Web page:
The code that we read until now does: if it's a cold boot, initialize the memory mapper registers, activate page 0 on slot 0 and pages 1, 2, 3 in slot 3.0. The disassembled code follows the boot sequence and shows the PSG and VDP initialization, the filling of system variables in page 3 with the expected values, etc.

With this information, we can say the Panasonic VW-KT300 is a MSX compatible machine with a very customized BIOS. Tabajara confirmed that assumption using the Expert 1.3 ROM (MSX1 + Mapper initialization) and we can see the results on this video:

As we saw in the video, the boot runs OK and we end with the MSX-BASIC prompt on screen.

While the confirmation of this machine being MSX compatible is good news, it raises some questions about why it was built this way. We have good signs that this machine was designed and released in 1989/1990.

You can see the "MADE IN JAPAN - 1989" silk on PCB.
And in FS-VA1 ROM the year of "1990"

All the last MSX models from Panasonic (FS-A1FM, FS-A1FX, FS-A1WX, FS-A1WSX, FS-A1ST and FS-A1GT) uses versions of Toshiba T9769 MSX-Engine, which integrates the PSG, PPI, Mapper, glue logic and a high speed Z80. Why not use it in VW-KT300?

The inside machine looks like a mishmash of stuff that Matsushita had lying in their warehouse (the reused ROMs talks a story here). But, at same time, the VW-KT300 doesn't use the common platform of all last MSX models from Panasonic: it uses a Z80B from Zilog with a custom gate array instead of the T9769, and have a full rewritten BIOS! Why not follows the Sony's path and uses the MSX BIOS and the titler software over it?

Well, continuing our journey to understand this machine's BIOS, next step was to find the slot layout to boot this machine in MSX2+ mode :). First we modified the CBIOS to include a small subroutine to look each page in each slot and show the contents of the first bytes on screen. We got that chart:

        PAGE0   PAGE1   PAGE2   PAGE3
SLOT1   -       -       -
SLOT2   -       -       -
SLOT3.0 RAM     RAM     RAM     RAM
SLOT3.2 -       -       -

Probably I did something wrong in my page switching code and the test hangs when reading data from PAGE3. Well, at least, with the chart we rebuild the EPROM with the ROMs from  A1FX, the BIOS+BASIC in place of SYSTEM0 and SAMPLE0, MSX2+ SUBROM instead of SAMPLE1 and KANJI-ROM Driver where we have DEMO in original ROM.

And... that new ROM doesn't works :(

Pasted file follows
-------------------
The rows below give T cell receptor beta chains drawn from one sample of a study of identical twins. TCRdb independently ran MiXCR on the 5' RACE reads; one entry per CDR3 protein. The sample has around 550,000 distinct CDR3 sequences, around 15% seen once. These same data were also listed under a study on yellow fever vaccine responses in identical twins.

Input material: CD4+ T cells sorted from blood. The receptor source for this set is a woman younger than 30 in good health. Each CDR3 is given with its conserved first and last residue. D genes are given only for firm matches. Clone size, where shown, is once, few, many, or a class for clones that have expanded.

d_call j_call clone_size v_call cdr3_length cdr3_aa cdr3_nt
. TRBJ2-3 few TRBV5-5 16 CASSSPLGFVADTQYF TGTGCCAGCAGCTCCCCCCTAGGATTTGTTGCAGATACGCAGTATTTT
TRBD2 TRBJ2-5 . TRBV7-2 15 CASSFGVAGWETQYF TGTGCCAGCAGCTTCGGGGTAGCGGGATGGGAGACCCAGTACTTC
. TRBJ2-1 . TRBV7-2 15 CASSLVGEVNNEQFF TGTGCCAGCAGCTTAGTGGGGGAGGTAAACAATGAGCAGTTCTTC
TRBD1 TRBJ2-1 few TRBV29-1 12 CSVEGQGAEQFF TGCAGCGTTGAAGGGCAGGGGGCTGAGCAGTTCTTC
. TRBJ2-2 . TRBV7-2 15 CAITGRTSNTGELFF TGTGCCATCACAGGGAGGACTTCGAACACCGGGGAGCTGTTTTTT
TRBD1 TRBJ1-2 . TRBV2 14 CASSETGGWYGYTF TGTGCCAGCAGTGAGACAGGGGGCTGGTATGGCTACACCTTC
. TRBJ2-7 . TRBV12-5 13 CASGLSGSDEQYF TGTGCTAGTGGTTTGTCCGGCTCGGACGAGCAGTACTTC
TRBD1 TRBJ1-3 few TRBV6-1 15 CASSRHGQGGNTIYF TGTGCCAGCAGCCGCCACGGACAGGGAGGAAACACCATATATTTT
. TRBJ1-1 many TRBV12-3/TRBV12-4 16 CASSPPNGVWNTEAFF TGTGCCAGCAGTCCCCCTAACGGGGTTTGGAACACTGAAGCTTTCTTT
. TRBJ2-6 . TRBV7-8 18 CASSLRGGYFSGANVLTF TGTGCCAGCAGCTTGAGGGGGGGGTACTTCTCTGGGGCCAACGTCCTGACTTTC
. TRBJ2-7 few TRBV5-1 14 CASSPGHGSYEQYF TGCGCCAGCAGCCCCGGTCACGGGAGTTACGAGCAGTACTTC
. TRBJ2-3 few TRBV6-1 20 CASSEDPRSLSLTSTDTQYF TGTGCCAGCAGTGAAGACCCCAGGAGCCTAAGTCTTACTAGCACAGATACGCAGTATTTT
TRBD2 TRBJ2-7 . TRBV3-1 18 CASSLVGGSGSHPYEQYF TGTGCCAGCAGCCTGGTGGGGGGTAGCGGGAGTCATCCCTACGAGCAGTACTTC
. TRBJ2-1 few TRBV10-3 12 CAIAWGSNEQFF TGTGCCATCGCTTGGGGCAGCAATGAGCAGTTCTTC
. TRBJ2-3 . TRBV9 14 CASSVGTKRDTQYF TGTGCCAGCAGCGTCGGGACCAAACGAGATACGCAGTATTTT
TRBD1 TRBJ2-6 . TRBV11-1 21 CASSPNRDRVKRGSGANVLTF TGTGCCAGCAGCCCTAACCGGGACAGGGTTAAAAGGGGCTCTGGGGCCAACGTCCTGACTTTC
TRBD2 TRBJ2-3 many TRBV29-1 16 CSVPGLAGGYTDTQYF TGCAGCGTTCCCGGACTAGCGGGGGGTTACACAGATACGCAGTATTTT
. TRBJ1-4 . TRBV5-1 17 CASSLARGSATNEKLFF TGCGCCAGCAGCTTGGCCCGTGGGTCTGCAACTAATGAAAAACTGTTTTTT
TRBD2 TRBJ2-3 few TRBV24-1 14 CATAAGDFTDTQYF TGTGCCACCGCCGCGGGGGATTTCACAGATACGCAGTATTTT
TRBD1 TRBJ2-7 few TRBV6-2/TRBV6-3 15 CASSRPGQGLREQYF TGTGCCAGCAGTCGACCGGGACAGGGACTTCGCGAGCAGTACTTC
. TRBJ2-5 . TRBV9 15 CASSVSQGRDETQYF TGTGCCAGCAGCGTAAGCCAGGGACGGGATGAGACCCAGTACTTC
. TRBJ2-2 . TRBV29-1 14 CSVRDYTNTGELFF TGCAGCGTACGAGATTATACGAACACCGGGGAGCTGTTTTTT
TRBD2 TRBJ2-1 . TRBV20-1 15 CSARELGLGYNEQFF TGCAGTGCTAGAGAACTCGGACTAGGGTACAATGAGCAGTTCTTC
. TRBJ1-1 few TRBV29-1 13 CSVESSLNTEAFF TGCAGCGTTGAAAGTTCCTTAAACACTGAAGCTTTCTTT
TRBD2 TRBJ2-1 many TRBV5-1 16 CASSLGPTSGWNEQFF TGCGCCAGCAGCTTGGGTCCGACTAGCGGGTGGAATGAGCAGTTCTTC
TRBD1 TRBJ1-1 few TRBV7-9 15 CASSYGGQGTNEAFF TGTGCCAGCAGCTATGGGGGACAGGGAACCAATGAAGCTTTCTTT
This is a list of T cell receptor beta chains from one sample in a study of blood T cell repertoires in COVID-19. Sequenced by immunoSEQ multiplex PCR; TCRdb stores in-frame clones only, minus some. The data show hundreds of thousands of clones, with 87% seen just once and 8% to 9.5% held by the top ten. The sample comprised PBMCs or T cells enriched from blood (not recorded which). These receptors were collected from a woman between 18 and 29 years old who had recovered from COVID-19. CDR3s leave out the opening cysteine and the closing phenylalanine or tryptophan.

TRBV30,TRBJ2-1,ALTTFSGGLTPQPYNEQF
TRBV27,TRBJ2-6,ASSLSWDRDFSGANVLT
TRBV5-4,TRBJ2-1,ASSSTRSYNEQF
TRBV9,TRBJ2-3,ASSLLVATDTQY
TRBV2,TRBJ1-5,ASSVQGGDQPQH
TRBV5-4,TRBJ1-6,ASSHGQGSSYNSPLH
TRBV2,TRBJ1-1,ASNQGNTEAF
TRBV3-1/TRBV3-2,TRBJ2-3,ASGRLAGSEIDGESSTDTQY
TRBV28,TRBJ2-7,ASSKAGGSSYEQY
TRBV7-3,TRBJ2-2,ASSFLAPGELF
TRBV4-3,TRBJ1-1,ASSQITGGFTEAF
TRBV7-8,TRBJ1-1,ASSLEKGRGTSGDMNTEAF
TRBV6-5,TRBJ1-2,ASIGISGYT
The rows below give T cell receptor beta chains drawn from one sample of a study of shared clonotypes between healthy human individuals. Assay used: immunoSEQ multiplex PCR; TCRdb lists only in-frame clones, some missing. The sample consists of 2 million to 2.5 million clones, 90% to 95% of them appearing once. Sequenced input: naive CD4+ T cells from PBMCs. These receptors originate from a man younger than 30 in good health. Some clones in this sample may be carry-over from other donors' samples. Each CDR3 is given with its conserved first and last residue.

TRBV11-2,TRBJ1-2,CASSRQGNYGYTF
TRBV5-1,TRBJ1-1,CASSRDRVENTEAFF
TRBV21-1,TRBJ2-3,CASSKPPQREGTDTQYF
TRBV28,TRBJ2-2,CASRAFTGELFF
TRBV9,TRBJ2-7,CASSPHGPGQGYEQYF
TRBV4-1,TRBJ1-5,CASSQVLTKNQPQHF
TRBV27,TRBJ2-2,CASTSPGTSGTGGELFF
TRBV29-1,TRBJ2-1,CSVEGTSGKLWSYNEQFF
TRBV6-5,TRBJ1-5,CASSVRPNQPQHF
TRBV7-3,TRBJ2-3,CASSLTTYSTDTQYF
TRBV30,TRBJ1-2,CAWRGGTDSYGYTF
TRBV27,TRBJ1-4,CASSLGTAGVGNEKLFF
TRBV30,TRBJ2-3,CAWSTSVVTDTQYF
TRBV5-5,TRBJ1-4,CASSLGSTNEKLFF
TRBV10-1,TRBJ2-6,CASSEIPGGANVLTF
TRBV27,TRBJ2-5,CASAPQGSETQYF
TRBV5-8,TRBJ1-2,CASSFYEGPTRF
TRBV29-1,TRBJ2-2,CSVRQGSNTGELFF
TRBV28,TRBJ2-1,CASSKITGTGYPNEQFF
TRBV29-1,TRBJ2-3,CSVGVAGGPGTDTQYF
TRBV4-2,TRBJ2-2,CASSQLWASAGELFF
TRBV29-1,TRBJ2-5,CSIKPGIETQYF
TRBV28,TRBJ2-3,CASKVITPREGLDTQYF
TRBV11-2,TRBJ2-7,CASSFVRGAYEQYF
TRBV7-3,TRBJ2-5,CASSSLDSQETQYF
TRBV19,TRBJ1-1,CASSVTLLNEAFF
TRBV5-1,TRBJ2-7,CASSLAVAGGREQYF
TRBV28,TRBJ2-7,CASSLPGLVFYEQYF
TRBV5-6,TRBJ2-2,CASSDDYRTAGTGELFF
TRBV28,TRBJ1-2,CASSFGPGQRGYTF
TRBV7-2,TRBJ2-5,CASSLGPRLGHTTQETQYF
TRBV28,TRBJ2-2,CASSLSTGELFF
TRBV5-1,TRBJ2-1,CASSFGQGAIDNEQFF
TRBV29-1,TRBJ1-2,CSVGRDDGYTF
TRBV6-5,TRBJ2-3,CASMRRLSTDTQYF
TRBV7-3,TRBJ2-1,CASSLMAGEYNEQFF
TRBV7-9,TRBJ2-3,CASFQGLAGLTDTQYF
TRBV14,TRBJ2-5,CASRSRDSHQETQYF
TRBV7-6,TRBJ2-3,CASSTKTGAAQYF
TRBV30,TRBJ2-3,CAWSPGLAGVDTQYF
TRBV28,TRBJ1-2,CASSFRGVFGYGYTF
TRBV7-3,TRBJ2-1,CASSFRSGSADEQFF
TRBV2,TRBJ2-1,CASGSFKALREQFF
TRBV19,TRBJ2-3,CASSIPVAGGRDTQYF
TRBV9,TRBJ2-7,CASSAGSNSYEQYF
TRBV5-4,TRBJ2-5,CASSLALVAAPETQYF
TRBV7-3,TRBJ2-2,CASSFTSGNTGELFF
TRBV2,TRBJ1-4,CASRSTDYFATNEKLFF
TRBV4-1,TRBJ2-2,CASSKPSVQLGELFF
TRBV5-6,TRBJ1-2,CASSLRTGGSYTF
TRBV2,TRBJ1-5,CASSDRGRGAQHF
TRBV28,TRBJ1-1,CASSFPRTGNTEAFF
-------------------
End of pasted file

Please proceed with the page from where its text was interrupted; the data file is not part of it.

The layout of SLOT3.3, with all pages mapped to EDIT0, is a clue that there is a custom mapper that needs to be configured somehow. No ideas here. Need to go back to disassembler to search for exotic code, like the one that begins in 0221h which sends some data to switching ports (comments and label names by me):

  ld hl,STRING1 ;0221 21 7e 06 Set pointer
                ;              to STRING1 (067e)
  ld c,000h     ;0224 0e 00 
  ld a,010h     ;0226 3e 10    10h ->
                ;              0001 0000b -> 16d
  out (043h),a  ;0228 d3 43    Switched port 43
  xor a         ;022a af       00h ->
                ;              0000 0000b -> 00d
  out (044h),a  ;022b d3 44    Switched port 44
  ld a,030h     ;022d 3e 30    30h ->
                ;              0011 0000b -> 48d
  out (045h),a  ;022f d3 45    Switched port 45

  ld b,(hl)     ;0231 46       Read how many bytes
  xor a         ;0232 af       needs to be read
                ;              from port 45
  cp b          ;0233 b8
  jr z,l0258h   ;0234 28 22    If EOF (00)

After this ports configuration, it reads N bytes from port 45, comparing it with two strings: 'MOUF1' and FFhFFh'GOT48'. I didn't found those strings in main ROM, maybe that read from port 45 reads one of the Kanji-ROMs or the dictionary?

Then the things got even weirder, this is what we have in 0258h:

  ld a,000h             ;0258   3e 00
  ld (0ed00h),a         ;025a   32 00 ed
  ld h,040h             ;025d   26 40
  ld (0ed03h),hl        ;025f   22 03 ed
  ld a,0a0h             ;0262   3e a0
  ld (0ed01h),a         ;0264   32 01 ed
  ld a,(0ed01h)         ;0267   3a 01 ed
  cp 0a0h               ;026a   fe a0
  jp c,CHPAGES01_SLOT3  ;026c   da d8 02
  inc a                 ;026f   3c